Americans have always venerated the great classical British actors, opening our doors and our hearts to Laurence Olivier, John Gielgud, Kenneth Branagh, Ian McKellen and many more. We've been less quick to recognize our own American school of acting, or to appreciate its classic practitioners, none more prominent among them than Jason Robards. Robards had the tough, unflinching approach of the true American classic, less polished than the impeccably trained British model. He could dig deep into a role, but his wasn't the way of the Method, the Russian-born school that in untutored hands could degenerate into navel-gazing.
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By Stephen Hunter and Stephen Hunter,Sun Film Critic | April 29, 1991
Can any actor register melancholy better than Jason Robards? Robards can sum up the century's folly in a single, HTC crushed glance, his eyes radiating tragic knowledge, the lines in his face suggesting the trajectory of all human enterprise toward ruin and obliteration.That look is at the core of "Reunion," now peeping gamely off the screen of a single auditorium at Golden Ring Mall's multiplex. It's a meditation of character and destiny, set (tastefully) against the largest of modern calamities.
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By Steve McKerrow | April 22, 1991
The most striking thing about "Chernobyl: The Final Warning," a world-premiere movie on cable tonight, is that it's your basic, familiar American docudrama -- except it was made largely in the U.S.S.R., with a mixed cast of Soviet extras, English mid-level players and a couple big American movie stars.Further, it is a remarkably critical replay of the April 26, 1986, reactor explosion at the Chernobyl nuclear power plant, whose ultimate toll in death and injury is still being argued. The movie premieres at 8 p.m. on the TNT basic service, with three immediate repeats at 10 p.m., midnight and 2 a.m. (Additional plays are scheduled April 23, 24, 27 and 28.)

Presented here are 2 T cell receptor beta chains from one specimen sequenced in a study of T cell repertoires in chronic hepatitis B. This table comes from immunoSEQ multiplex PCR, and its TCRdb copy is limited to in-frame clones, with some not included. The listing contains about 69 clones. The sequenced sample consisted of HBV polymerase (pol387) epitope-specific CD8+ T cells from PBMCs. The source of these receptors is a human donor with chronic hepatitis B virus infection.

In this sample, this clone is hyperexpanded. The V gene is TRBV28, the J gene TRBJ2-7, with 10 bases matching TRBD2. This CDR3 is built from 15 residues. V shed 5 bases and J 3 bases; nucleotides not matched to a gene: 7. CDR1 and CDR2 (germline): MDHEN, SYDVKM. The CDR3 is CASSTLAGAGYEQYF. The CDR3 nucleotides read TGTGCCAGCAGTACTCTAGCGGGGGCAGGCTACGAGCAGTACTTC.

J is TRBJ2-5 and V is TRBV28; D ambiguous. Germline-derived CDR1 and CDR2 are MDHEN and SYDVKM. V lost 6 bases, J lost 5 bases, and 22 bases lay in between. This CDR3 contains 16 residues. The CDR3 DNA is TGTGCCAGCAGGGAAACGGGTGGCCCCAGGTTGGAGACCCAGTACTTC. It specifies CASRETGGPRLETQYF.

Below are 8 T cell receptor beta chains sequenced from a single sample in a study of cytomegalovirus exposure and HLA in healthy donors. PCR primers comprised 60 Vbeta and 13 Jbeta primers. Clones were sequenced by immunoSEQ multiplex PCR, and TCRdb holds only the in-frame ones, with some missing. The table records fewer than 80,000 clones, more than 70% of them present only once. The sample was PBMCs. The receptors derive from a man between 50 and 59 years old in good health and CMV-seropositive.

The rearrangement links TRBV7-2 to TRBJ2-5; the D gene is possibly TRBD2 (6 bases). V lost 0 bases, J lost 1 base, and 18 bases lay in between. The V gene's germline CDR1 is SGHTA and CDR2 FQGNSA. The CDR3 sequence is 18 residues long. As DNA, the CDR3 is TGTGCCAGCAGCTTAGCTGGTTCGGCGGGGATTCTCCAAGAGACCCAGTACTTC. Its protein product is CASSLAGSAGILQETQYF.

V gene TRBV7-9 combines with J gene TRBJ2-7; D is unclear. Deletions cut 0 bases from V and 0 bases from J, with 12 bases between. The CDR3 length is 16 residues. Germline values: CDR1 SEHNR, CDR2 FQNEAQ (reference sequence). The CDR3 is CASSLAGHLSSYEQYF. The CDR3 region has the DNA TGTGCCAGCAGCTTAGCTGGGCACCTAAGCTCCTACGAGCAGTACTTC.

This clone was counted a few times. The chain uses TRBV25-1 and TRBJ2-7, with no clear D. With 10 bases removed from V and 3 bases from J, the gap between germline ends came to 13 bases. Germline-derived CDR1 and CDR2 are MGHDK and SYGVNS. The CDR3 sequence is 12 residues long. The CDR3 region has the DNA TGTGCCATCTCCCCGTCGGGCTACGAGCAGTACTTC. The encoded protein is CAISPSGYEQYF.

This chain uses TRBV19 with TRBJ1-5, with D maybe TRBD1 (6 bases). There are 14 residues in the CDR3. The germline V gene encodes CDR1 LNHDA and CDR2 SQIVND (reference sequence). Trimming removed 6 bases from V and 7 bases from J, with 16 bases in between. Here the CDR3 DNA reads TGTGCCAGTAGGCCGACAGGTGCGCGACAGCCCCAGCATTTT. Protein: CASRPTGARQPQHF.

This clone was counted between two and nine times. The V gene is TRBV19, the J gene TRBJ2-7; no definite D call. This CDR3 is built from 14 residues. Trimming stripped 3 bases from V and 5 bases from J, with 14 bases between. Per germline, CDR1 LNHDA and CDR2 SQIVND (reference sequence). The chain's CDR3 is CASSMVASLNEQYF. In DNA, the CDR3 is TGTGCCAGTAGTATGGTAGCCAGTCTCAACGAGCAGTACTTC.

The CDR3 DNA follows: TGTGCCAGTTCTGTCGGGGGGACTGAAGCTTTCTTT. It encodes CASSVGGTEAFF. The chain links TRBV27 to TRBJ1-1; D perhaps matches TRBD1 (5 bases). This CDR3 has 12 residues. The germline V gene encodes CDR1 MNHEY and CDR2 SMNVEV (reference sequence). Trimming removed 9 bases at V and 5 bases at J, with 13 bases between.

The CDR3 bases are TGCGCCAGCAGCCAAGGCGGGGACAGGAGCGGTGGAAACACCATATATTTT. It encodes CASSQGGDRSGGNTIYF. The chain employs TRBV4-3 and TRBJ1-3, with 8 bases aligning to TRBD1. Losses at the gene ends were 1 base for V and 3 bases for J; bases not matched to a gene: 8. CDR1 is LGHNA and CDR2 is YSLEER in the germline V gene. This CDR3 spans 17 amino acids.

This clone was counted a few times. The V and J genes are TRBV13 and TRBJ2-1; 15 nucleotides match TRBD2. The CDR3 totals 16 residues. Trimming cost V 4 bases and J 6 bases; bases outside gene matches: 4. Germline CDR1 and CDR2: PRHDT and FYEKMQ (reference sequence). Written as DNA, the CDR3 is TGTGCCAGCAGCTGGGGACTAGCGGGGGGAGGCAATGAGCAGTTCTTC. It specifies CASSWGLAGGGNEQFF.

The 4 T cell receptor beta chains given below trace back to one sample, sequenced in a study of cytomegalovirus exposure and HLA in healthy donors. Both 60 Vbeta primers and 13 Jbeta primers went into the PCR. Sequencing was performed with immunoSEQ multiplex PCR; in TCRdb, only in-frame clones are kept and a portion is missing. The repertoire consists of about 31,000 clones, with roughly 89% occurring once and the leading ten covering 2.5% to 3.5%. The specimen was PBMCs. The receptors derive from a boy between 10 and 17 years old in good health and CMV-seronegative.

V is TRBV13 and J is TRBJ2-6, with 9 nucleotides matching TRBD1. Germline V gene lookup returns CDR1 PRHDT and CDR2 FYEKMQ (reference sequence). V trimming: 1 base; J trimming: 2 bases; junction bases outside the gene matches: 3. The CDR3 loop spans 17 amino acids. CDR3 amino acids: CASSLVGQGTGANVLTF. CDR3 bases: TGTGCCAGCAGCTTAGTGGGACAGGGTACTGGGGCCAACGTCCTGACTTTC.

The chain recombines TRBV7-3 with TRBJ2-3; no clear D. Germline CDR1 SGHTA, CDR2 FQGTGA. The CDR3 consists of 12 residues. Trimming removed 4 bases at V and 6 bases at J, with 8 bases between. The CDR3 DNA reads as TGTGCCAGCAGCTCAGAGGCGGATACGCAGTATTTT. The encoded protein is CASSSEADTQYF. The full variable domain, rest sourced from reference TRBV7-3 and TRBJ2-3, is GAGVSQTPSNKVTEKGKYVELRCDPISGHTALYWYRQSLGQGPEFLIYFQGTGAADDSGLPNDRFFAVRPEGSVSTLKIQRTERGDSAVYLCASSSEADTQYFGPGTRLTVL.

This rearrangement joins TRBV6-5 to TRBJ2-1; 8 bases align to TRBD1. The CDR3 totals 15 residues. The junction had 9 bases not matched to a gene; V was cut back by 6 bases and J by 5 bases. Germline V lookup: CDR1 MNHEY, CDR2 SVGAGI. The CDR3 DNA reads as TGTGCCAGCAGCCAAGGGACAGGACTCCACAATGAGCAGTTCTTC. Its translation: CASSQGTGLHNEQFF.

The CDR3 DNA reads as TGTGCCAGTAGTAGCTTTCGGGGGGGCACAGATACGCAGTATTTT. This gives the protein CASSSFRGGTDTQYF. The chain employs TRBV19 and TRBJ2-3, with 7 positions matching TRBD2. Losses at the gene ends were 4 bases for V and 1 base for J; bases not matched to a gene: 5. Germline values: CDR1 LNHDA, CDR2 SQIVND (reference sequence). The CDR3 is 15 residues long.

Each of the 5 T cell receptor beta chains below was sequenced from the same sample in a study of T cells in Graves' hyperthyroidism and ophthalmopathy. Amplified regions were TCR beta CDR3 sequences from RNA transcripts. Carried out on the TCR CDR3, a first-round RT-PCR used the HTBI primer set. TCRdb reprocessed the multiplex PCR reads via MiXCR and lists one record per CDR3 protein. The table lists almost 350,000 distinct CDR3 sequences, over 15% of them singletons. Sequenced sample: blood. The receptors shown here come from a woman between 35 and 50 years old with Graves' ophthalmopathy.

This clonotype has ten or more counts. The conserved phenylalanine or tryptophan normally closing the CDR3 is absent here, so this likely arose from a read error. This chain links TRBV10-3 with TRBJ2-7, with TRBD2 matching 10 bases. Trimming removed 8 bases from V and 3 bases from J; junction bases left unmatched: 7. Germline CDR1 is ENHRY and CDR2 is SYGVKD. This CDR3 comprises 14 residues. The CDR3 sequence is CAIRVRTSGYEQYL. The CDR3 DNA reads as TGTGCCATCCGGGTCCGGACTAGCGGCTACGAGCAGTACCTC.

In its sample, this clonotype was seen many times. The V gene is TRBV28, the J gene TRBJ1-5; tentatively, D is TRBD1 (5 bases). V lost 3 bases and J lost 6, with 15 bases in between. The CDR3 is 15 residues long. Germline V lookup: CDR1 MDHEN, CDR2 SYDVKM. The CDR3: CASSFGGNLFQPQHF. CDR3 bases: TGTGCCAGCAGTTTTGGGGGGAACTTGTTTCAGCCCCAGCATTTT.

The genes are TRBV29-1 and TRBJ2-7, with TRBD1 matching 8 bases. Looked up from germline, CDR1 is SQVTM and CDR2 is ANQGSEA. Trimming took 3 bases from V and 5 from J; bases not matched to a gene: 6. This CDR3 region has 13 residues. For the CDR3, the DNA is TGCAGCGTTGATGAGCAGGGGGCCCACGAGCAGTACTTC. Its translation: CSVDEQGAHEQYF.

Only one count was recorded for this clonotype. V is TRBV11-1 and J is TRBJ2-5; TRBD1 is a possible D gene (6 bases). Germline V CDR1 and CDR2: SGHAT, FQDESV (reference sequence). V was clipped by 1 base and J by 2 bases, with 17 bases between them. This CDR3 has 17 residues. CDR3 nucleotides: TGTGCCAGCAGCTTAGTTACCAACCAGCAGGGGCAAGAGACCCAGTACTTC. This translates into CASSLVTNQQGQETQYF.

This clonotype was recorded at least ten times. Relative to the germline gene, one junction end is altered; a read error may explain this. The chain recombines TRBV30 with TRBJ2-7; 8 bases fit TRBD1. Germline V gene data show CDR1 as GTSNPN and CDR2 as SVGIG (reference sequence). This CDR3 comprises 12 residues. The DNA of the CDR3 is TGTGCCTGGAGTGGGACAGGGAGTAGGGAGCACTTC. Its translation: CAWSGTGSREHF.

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By Ann Hornaday and Ann Hornaday,SUN FILM CRITIC | January 7, 2000
A heroic sadness weaves its way through "Magnolia," Paul Thomas Anderson's oversized musing on alienation, connectedness and random acts of spiritual grace. While not as fully realized as Anderson's last movie, "Boogie Nights," "Magnolia" is filmed with the same skillful abandon, and takes many more artistic risks. Throwing out all conventional notions of plot and narrative coherence, Anderson instead indulges his love of character. The result is a movie as fascinating for its flaws as for its considerable successes.
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By Ann Hornaday and Ann Hornaday,SUN FILM CRITIC | January 7, 2000
A heroic sadness weaves its way through "Magnolia," Paul Thomas Anderson's oversized musing on alienation, connectedness and random acts of spiritual grace. While not as fully realized as Anderson's last movie, "Boogie Nights," "Magnolia" is filmed with the same skillful abandon, and takes many more artistic risks. Throwing out all conventional notions of plot and narrative coherence, Anderson instead indulges his love of character. The result is a movie as fascinating for its flaws as for its considerable successes.
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By David Bianculli and David Bianculli,Contributing Writer | October 20, 1993
7/8 TC Once again, picking out tonight's highlight is a no-brainer. Watch the World Series.* "World Series Game 4" (8 p.m.-conclusion, WBAL, Channel 11) -- What's not to like? Even the umpires like being in Philadelphia rather than in Toronto, because only a domed stadium such as Toronto's can house the dreaded (to umpires, anyway) over-the-plate camera. Yes, the umps are right in complaining that the overhead shot is a lot different than the view at field level; it's more consistent, for one thing.
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By Winifred Walsh and Winifred Walsh,Evening Sun Staff | November 13, 1991